“What Remains” is the title of the 65-minute performance piece by Claudia Rankine and Will Rawls that the Institute of Contemporary Art presented this weekend, a Summer Stages Dance @ ICA/Boston project. It’s also a springboard for thought both during and after the show. What remains after the official abolition of slavery? What remains when words and movement are deconstructed? What remains when you leave the theater?
Claudia Rankine’s five volumes of poetry include “Don’t Let Me Be Lonely” and “Citizen: An American Lyric.” She is a 2016 MacArthur Fellow, and last year ArtsEmerson presented the American Repertory Theater production of her play “The White Card” at the ArtsEmerson Paramount Center. Will Rawls is a writer, choreographer, and performer who won the 2017 Bessie Award for outstanding emerging choreographer. “What Remains” premiered at Bard College in April 2017, as part of “We’re Watching,” a four-day exhibition focused on the theme of surveillance.
At the ICA, the show is already under way when you enter the dimly lit theater. Clad in black robes, the four performers — Leslie Cuyjet, Jessica Pretty, Jeremy Toussaint-Baptiste, and Tara Aisha Willis — roam the aisles and the perimeter of the stage, whooping at one another like loons giving contact calls. When they do take the stage, they harmonize on the word “you” — which is both a singular and a collective. It’s as if there were no room for “I” — or at least the black “I.”
But then the quartet disperses and the harmony dissipates into mutterings and speeded-up repetitions accompanied by labored movement, as if the performers were learning to move and communicate all over again, starting from scratch, building their identities from the ground up. And the theme of surveillance becomes secondary to oppositions like white vs. black, man vs. woman, state vs. citizen, word vs. body, audience vs. performer, and, most of all, I vs. you.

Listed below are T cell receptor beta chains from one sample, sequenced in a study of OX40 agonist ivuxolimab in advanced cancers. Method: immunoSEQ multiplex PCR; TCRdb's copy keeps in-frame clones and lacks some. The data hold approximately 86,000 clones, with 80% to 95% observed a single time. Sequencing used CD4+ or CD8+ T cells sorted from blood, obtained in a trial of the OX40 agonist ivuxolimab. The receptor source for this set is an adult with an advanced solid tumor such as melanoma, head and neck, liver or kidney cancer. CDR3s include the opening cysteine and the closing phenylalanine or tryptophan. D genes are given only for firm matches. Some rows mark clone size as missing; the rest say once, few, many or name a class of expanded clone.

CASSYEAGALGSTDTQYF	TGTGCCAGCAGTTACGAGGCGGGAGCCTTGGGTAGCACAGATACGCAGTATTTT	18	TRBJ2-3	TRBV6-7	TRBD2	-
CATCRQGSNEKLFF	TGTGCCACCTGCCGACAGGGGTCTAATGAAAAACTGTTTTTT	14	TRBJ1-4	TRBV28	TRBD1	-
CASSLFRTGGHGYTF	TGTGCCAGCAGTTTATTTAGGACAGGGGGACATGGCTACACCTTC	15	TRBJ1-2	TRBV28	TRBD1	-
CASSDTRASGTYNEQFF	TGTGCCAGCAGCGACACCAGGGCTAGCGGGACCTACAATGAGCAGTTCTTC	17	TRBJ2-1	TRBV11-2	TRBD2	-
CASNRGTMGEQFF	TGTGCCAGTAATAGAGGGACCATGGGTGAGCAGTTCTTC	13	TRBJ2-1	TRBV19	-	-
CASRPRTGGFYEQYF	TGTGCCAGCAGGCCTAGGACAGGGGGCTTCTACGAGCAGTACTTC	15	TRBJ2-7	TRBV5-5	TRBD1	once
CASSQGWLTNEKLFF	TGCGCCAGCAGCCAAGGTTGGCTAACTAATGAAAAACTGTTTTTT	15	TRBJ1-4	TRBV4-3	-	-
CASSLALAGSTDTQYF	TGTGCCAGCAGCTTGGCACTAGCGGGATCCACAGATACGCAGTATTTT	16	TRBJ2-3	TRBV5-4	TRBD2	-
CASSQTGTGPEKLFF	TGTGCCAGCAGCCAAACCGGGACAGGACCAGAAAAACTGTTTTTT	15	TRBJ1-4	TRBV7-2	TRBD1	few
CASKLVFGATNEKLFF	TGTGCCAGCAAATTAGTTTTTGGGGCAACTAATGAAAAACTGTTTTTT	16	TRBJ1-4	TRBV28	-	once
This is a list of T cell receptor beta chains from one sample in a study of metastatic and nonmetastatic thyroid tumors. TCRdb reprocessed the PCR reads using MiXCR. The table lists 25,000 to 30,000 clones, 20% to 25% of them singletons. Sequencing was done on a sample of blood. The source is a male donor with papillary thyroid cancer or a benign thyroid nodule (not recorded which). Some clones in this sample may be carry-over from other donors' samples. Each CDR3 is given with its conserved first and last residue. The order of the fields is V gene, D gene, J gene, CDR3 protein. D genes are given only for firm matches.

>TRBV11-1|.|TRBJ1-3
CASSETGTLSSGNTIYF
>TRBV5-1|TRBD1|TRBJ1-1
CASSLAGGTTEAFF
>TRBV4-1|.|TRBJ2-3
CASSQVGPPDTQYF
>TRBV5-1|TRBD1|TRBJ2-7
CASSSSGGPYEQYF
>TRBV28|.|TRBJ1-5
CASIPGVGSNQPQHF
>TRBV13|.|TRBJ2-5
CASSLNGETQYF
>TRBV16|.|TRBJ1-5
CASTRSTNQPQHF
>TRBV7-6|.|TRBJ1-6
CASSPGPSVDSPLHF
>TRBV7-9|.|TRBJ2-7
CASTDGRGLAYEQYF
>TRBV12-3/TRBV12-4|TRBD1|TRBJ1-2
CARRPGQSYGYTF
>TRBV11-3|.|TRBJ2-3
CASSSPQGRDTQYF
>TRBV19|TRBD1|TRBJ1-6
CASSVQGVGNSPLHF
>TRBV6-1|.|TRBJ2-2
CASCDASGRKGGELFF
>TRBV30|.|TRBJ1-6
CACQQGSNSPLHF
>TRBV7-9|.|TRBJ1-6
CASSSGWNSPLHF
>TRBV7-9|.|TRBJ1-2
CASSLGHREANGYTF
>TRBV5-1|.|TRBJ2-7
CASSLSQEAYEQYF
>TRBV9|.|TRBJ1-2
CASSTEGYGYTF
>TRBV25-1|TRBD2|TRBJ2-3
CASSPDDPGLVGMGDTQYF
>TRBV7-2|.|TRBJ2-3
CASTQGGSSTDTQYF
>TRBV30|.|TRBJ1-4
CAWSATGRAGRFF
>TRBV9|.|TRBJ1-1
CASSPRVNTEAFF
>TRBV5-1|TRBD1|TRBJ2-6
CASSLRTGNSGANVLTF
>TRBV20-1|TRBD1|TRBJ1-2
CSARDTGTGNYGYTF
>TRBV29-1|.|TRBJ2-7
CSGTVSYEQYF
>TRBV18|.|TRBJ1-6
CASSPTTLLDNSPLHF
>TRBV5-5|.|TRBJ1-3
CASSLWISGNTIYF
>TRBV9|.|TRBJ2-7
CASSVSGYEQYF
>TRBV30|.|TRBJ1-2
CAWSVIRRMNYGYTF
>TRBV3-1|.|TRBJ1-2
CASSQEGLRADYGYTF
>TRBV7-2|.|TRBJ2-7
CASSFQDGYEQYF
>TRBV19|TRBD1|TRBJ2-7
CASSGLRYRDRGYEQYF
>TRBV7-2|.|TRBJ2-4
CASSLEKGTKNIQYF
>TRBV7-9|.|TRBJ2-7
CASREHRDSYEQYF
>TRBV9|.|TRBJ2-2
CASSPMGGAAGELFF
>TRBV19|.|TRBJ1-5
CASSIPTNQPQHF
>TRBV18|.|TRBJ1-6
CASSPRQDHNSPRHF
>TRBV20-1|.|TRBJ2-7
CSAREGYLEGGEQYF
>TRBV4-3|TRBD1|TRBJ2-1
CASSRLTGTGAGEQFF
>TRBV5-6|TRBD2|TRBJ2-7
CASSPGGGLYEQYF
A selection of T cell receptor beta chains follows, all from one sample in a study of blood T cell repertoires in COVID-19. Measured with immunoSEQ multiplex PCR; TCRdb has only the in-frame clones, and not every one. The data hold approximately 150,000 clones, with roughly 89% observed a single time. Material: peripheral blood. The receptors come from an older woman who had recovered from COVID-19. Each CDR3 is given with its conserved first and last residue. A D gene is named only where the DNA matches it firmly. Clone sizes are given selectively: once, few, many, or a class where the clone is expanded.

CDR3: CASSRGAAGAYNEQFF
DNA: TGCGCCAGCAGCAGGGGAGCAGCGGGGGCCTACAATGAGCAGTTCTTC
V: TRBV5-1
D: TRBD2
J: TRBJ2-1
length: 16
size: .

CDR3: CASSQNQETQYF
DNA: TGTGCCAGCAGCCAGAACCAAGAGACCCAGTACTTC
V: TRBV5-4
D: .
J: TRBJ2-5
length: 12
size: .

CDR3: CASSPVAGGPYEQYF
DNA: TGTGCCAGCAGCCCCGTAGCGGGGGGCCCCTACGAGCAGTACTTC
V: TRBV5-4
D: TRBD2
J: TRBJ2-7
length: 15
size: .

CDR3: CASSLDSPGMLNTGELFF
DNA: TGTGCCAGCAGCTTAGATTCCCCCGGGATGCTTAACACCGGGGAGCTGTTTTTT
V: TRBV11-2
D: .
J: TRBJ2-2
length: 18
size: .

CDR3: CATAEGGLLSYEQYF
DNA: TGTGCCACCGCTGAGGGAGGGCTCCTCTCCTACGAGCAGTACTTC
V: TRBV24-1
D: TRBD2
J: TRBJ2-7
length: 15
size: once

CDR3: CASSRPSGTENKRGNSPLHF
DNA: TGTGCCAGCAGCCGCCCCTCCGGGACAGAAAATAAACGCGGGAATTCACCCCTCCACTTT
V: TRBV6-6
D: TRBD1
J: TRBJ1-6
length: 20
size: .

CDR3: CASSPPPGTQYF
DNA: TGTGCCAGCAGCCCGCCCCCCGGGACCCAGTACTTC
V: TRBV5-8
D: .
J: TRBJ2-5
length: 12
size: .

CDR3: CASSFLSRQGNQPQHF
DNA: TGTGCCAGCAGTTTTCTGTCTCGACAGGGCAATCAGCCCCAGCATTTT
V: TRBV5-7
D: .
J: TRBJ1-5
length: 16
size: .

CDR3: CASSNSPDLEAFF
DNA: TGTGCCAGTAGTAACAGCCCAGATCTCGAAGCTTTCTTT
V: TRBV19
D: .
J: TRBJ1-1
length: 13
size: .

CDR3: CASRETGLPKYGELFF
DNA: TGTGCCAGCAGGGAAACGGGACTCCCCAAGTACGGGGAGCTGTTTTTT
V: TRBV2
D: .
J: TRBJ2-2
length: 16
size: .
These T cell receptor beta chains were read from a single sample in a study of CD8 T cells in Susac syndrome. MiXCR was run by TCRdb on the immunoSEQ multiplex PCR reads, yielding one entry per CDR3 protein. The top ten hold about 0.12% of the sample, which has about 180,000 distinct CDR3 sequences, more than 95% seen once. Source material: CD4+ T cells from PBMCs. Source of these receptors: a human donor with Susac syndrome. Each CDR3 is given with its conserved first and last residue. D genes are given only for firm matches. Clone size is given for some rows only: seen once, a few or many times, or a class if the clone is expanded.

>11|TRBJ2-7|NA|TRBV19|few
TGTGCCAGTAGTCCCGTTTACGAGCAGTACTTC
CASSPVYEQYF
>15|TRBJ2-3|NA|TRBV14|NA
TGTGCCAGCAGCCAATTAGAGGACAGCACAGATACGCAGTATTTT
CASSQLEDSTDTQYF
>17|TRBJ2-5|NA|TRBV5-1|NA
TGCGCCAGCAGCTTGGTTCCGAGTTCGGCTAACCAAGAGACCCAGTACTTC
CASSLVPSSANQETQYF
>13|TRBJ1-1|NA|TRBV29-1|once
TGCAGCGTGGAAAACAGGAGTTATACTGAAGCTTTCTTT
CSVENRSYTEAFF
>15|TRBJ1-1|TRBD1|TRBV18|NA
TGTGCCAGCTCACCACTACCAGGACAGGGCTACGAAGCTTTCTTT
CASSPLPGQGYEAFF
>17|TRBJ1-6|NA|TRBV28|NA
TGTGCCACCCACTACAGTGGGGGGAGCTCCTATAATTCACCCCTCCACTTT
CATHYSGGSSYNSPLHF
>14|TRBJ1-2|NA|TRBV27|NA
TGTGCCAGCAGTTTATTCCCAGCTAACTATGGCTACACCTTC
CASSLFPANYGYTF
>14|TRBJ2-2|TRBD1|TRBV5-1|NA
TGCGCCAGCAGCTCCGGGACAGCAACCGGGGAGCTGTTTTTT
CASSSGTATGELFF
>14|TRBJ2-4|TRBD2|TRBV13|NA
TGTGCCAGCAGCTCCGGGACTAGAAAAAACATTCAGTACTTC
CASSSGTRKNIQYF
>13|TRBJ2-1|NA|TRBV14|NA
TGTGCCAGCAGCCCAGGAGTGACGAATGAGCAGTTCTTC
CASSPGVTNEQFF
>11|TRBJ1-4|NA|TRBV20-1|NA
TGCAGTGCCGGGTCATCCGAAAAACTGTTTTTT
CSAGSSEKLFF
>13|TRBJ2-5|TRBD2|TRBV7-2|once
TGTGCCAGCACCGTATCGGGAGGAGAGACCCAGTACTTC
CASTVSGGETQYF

Some 20 minutes in, Cuyjet, quoting from “Don’t Let Me Be Lonely,” announces, “Some nights I count the commercials for antidepressants.” A brief bit of communal banter follows, but then Toussaint-Baptiste retreats to the sound console, producing an ambient background, and the three women engage in a long, slow, trudging march, breaking apart, gathering again, evolving into a swaying girl-group trio who spoof Jidenna’s “Classic Man.”
By this point, the evening seems to have settled. The women banter some more: “Tara’s need for perfection is going to be the end of us.” “Says the other Virgo.” They tease Toussaint-Baptiste about his song: “There are so many facial expressions and so few notes.” When one gives him only 7 out of 10, he replies, “You’re obviously the Russian judge.”
But the mood darkens again. A light stand shining in our faces restricts what we get to see; we’re, literally and figuratively, in the dark. Pretty sings, “I don’t want nobody [expletive] with me in these streets.” Words and movement get taken apart once more, as if we were forever starting over. Pretty does a solitary solo, then shuts off the console and leaves. What remains is the question of how “you” and “I” become “we.”
Direction and choreography by Will Rawls. Text by Claudia Rankine. Costumes, Eleanor O’Connell. Sound, Jeremy Toussaint-Baptiste. Music by Jeremy Toussaint-Baptiste, with Will Rawls. At the Institute of Contemporary Art, Barbara Lee Family Foundation Theater, Friday, April 12.
Jeffrey Gantz can be reached at firstname.lastname@example.org.